If there had been a 5% increase in the rent then the price increase is even greater. That duplex would be at $546,000 ( a 51.6% price increase)
If 14 is the normal gross rent multiplier for an area. Then the "normal" price would be $280,000 at a the lower income level and climb to $294,000 after the rent increases.
I have never met an investor who wanted to pay "normal" They all want it cheaper.
Translation of 18 to 26 ? Easy - Seller is asking twice what it is worth as an income producing investment. Disclaimer - the "market value" could be the asking price based on other factors such as underlying land value, development potential, suitability for owner occupant use, OR as was the case from 2003 through 2005 - Speculation based on the Bigger Fool Theory.
I will give an example where the using a "historical" GRM to derive that number could be flawed, in this second example the property is correctly valued, But the GRM was poorly communicated.
Fourplex was in need of major renovations, Entire building was vacant for most of the year.
Gross rental income was only $10,000 that year. Lisitng agent enters GRM based on last years rent as 26 because the price for the now fully renovated and fully leased building is $260,000.
The "pro forma" (expected gross rental income next year) is $26,000.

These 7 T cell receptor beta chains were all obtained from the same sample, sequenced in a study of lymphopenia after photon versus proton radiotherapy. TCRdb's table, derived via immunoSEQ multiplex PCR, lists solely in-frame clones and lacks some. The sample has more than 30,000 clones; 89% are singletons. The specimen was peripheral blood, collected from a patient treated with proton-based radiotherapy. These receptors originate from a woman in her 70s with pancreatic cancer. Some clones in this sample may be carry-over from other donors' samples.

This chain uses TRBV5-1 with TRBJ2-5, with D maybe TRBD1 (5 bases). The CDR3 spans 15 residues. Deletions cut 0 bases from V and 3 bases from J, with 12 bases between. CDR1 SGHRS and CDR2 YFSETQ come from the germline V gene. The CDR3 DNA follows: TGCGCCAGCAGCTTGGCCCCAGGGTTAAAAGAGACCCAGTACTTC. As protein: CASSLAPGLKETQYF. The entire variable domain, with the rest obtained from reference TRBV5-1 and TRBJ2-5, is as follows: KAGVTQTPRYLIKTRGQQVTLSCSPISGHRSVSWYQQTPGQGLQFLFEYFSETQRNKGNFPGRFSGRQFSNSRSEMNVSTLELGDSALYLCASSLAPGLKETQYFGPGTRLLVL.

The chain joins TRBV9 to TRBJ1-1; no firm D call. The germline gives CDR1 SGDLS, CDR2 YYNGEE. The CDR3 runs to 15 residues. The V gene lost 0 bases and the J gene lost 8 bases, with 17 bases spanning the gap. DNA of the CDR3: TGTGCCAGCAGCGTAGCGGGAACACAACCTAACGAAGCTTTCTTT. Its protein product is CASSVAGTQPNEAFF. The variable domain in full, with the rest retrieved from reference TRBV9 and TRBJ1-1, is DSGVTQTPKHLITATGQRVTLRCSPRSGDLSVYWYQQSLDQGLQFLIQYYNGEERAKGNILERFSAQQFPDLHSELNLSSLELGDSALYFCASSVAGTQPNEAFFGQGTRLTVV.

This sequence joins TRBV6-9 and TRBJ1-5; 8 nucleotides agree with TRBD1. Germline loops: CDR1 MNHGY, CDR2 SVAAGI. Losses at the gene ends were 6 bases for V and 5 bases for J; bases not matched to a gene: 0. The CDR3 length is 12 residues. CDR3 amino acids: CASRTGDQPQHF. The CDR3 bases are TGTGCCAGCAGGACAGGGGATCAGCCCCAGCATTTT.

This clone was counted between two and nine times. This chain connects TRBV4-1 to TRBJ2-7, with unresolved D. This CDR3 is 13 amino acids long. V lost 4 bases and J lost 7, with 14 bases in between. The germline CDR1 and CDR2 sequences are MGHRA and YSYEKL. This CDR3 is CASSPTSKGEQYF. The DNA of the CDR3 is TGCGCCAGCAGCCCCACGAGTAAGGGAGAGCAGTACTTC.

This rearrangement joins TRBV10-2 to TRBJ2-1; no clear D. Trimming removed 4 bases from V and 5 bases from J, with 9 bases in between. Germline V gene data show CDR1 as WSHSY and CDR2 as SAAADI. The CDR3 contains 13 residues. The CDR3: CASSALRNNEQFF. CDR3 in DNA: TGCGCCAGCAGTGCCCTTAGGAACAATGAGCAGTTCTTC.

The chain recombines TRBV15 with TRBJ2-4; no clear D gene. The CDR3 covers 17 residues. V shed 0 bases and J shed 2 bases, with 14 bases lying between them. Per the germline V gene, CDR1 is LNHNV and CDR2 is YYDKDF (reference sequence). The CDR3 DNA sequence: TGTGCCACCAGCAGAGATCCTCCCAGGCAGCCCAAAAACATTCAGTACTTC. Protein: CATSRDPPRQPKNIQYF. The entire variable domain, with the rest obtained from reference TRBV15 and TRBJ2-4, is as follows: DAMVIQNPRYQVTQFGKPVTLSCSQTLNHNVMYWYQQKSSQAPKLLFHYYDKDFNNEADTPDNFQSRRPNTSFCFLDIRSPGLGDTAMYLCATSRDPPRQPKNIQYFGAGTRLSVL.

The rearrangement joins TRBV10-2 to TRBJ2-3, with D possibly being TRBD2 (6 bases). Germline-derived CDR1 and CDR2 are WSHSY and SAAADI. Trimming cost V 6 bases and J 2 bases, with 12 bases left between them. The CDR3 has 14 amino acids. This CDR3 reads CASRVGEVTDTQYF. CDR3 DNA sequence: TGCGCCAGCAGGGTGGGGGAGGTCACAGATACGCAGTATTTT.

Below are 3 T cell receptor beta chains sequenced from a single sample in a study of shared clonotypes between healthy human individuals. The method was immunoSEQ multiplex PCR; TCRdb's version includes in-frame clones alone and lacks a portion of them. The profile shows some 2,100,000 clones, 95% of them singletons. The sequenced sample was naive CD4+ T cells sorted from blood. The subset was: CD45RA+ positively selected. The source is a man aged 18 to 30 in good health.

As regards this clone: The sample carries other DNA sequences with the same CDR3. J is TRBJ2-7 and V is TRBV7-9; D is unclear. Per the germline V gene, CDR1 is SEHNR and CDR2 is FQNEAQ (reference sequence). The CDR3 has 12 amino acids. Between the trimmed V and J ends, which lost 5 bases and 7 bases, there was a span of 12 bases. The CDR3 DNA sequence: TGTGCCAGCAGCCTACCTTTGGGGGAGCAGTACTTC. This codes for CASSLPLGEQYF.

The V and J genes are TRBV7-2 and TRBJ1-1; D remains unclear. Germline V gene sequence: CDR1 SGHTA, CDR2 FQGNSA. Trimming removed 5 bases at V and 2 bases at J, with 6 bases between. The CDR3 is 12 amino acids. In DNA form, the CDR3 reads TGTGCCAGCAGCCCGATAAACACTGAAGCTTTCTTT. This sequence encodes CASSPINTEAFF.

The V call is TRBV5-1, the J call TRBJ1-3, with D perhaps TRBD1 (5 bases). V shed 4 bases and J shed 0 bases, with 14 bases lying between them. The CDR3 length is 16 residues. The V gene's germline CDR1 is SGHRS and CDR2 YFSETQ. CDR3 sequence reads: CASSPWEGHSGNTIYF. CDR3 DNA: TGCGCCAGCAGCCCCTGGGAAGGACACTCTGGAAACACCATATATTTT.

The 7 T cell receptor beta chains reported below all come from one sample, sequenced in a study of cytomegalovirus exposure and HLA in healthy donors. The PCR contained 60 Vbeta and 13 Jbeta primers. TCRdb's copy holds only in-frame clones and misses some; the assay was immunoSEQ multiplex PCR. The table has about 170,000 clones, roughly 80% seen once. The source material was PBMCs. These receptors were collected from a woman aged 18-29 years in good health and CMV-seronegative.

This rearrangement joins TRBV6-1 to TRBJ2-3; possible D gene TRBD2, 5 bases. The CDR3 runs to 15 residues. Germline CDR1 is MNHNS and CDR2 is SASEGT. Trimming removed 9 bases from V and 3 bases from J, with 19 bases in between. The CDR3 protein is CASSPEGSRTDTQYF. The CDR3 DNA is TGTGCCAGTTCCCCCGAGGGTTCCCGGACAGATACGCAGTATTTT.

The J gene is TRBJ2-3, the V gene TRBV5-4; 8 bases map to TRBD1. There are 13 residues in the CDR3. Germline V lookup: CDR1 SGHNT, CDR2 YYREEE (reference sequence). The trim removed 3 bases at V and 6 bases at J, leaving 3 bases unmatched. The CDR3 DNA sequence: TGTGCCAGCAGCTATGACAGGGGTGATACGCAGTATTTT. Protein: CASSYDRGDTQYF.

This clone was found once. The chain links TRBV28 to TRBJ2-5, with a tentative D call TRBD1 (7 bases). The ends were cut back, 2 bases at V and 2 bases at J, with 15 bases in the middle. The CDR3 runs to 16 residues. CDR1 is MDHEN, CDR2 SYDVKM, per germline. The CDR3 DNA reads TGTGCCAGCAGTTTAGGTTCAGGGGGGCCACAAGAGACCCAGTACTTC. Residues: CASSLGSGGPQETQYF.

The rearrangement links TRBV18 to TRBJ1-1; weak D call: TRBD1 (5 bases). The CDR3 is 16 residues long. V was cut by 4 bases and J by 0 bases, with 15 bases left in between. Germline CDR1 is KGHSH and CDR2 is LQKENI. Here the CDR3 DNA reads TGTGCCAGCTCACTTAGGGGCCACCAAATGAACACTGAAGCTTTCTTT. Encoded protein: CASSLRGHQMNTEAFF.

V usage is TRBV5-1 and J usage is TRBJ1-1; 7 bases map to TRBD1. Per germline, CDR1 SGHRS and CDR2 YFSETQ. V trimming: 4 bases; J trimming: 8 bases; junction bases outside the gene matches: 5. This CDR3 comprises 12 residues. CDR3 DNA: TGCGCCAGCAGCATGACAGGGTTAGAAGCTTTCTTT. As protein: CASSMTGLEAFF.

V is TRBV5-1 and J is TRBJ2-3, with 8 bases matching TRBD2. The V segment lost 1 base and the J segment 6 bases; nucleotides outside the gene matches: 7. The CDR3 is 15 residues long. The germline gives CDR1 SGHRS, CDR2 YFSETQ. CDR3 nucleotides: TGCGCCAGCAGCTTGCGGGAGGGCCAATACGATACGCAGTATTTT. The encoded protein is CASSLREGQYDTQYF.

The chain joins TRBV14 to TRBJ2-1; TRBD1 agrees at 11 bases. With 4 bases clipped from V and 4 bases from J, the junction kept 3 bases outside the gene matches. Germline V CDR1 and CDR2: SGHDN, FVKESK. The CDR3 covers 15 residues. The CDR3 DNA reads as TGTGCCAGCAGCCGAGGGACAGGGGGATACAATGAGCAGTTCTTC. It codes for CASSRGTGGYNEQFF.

If the listing agent had entered the projected GRM it would have been 10 which is within the range of feasibility that warrants further number crunching.
At first read, you might think the LA made a mistake. However, the LA may have declined to advertise the projected GRM out of fear of being accused of misrepresentation by a buyer who does not subsequently obtain projected market rents.
Occasionally it is the property that is represented by an agent who is not an investment expert that is the gem you want to pick up. Such properties justify a thourough reading of the MLS data, rather than reliance on a single number as indicator.
If you have hundreds of properties to sift through, the GRM is an effective filter, with a few exceptions such as my second example.
In the example that Graham gave, I will expand the scenarion and presume that last year the duplex in question generated $20,000 in rental income per year and the price was $360,000.
Today, with no increase in annual income the seller is now asking $520,000.
Clearly, one need not waste another second analysing such a property for an investor seeking income.
The price may be justifiable for some other reason, such as it comes with a large amount of developable land or the duplex is on Rich Guy Lane, and it is suitable for owner occupancy, because it is so nice.